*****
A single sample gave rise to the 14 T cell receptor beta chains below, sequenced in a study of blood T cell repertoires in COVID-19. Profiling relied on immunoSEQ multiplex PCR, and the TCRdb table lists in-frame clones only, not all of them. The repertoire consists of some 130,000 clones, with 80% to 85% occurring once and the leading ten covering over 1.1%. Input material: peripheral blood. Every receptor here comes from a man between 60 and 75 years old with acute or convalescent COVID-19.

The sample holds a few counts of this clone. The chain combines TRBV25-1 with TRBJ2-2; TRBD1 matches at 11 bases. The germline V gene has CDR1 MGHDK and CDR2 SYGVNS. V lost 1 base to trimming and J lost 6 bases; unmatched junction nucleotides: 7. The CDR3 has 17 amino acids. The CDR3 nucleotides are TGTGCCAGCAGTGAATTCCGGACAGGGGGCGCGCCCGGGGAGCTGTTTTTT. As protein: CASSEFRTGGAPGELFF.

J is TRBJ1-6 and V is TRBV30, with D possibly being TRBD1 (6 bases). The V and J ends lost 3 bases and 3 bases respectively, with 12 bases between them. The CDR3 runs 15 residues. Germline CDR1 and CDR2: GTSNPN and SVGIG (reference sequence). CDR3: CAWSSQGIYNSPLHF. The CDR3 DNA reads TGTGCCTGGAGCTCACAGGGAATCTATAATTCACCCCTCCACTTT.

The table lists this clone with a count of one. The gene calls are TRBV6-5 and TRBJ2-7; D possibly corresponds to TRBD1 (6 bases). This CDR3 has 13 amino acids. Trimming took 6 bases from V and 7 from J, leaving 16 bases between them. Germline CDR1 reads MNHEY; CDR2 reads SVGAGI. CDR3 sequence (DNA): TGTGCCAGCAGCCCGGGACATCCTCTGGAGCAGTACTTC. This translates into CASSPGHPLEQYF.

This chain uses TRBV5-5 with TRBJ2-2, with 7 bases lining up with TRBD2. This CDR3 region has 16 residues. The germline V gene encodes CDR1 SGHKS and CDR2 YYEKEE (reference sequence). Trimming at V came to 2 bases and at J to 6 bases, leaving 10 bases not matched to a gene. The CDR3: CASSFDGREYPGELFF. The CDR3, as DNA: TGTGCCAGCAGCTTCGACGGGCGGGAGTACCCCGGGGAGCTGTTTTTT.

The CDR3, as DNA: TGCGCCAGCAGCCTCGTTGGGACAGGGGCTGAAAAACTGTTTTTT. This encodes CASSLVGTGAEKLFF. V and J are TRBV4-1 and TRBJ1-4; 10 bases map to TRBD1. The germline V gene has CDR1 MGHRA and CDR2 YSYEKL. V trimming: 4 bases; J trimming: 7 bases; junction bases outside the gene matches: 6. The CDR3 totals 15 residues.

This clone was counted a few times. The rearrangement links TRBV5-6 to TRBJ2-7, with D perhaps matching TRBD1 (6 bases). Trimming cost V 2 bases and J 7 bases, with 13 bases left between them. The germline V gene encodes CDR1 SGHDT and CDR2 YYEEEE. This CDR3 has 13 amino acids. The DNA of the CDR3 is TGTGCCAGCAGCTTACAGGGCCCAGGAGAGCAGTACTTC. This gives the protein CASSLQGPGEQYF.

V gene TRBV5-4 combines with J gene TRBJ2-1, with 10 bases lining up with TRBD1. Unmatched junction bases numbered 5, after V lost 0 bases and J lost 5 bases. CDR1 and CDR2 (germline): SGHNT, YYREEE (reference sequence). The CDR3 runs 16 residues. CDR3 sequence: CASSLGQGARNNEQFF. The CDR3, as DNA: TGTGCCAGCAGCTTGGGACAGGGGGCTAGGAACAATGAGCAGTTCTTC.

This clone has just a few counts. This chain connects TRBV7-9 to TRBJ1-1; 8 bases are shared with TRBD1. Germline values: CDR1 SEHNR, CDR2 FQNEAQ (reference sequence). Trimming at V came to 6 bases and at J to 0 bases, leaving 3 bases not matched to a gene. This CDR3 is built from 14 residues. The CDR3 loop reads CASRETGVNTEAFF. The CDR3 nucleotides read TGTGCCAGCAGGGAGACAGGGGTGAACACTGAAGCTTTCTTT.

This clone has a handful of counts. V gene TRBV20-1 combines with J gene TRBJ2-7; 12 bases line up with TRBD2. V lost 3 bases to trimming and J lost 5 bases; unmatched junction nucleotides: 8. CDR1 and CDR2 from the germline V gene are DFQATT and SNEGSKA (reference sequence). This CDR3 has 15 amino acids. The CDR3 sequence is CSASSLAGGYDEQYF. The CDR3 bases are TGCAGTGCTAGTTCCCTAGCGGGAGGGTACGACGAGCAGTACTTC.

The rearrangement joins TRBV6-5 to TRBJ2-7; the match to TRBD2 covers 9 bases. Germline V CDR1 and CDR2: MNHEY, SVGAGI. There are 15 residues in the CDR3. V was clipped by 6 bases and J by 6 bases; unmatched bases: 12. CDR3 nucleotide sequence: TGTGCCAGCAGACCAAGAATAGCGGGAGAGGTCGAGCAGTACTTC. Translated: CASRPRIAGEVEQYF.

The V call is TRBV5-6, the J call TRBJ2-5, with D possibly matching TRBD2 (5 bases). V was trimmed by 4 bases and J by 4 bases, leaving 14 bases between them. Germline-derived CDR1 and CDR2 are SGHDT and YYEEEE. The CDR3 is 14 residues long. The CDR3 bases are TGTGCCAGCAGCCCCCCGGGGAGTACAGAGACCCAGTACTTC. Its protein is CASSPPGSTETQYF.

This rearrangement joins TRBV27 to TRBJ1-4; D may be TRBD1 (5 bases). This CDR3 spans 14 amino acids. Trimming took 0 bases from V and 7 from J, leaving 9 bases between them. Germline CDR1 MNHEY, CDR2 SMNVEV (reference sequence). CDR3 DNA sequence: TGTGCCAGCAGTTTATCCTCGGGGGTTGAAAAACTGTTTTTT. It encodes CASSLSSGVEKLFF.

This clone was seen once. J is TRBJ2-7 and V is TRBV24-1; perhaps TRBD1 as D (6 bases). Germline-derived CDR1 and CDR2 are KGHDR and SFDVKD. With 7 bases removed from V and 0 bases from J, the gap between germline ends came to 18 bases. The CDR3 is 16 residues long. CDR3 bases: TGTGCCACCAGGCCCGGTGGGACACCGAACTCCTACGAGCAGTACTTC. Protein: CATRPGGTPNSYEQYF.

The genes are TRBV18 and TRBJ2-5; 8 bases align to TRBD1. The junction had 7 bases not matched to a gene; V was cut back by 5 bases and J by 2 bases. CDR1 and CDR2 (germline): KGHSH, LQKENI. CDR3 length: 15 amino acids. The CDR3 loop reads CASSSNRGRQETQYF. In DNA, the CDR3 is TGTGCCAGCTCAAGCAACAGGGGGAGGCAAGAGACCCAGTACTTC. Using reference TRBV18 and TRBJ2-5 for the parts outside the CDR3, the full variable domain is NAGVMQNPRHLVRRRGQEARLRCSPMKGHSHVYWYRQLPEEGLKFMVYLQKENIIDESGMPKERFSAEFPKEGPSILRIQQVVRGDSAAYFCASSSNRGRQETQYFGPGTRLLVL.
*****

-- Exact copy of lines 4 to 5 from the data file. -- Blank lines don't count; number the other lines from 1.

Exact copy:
The table lists this clone with a count of one. The gene calls are TRBV6-5 and TRBJ2-7; D possibly corresponds to TRBD1 (6 bases). This CDR3 has 13 amino acids. Trimming took 6 bases from V and 7 from J, leaving 16 bases between them. Germline CDR1 reads MNHEY; CDR2 reads SVGAGI. CDR3 sequence (DNA): TGTGCCAGCAGCCCGGGACATCCTCTGGAGCAGTACTTC. This translates into CASSPGHPLEQYF.

This chain uses TRBV5-5 with TRBJ2-2, with 7 bases lining up with TRBD2. This CDR3 region has 16 residues. The germline V gene encodes CDR1 SGHKS and CDR2 YYEKEE (reference sequence). Trimming at V came to 2 bases and at J to 6 bases, leaving 10 bases not matched to a gene. The CDR3: CASSFDGREYPGELFF. The CDR3, as DNA: TGTGCCAGCAGCTTCGACGGGCGGGAGTACCCCGGGGAGCTGTTTTTT.